by Christopher Lewis
“Living in a country torn apart by a revolution gives you a different perspective on the lessons you learn in history class,” says Lizzie, the main protagonist in Karen Alkofer’s first novel, The Party Line. It’s a young adult novel with an insightful twist. In addition to providing an interesting story, this book also gives the reader a different perspective than the lessons you learn in history class. I would argue that it is also worth reading for an adult because of the inside perspective it gives you on what it might have been like to come of age in that volatile time and place.
In some ways, Lizzie’s life seems at first like that of the average American teenager. Her family has moved to Tehran in Iran because of work, and she is enrolled in an international high school where most of her fellow students are Americans like herself. We see her dealing with the everyday high school dramas of dating, making friends and going to school. However, at the same time her life is due to take some unexpected turns because she happens to be living in the midst of a revolution.
Her family shares a party line with their downstairs neighbors and being a teenager who loves to talk on the phone, Lizzie at first resents that they have to share the line with other people. However, she soon becomes fascinated with what her neighbors are up to and starts listening in on their calls. It turns out that the neighbors are spies, and before she knows it she allows her curiosity to put her into a dangerous position where she ends up embroiled in espionage herself.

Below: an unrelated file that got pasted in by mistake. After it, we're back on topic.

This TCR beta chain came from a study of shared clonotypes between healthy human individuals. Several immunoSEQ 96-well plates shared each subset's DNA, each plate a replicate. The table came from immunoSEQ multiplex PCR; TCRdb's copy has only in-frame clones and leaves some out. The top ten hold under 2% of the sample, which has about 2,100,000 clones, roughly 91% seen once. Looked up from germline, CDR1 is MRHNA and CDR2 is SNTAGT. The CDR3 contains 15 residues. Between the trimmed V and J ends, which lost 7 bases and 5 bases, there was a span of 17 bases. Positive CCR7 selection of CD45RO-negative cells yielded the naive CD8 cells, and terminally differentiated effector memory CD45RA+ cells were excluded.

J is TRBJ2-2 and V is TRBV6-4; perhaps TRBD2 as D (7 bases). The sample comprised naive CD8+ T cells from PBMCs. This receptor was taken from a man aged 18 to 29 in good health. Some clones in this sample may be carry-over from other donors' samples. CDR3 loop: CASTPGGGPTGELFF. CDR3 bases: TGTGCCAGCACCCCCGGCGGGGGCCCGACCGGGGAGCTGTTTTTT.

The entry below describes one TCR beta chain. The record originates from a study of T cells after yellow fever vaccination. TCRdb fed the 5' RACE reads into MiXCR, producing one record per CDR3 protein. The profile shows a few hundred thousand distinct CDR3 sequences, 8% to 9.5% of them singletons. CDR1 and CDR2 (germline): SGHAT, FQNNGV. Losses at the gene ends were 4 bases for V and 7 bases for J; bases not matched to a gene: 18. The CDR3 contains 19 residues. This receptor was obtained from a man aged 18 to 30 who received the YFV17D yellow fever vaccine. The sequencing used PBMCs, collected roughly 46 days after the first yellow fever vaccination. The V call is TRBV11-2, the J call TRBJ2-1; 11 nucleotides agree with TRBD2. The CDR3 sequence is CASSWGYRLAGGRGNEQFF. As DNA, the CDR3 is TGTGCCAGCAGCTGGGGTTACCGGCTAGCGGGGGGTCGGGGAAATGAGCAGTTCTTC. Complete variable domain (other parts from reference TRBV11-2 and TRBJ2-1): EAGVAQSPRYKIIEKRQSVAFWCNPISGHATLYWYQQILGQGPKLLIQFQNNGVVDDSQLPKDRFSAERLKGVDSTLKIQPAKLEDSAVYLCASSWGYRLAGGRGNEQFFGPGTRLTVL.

In many ways, the story just sets a normal teenage girl in the midst of an unusual situation. One thing I like about the book is it’s realism. Though it deals with themes like racism, death, espionage and violence alongside more everyday high school themes, it does so within the context of real history and in a realistic way. Alkofer, the author, really did live in Tehran before the revolution and much like in the story, her mother worked at the embassy and her father was a spy.
In my opinion, this story deserves five stars as a young adult novel but also should get three or four stars in its own right as a book that presents a very realistic snapshot of a moment in history that is all but forgotten by many English speakers.
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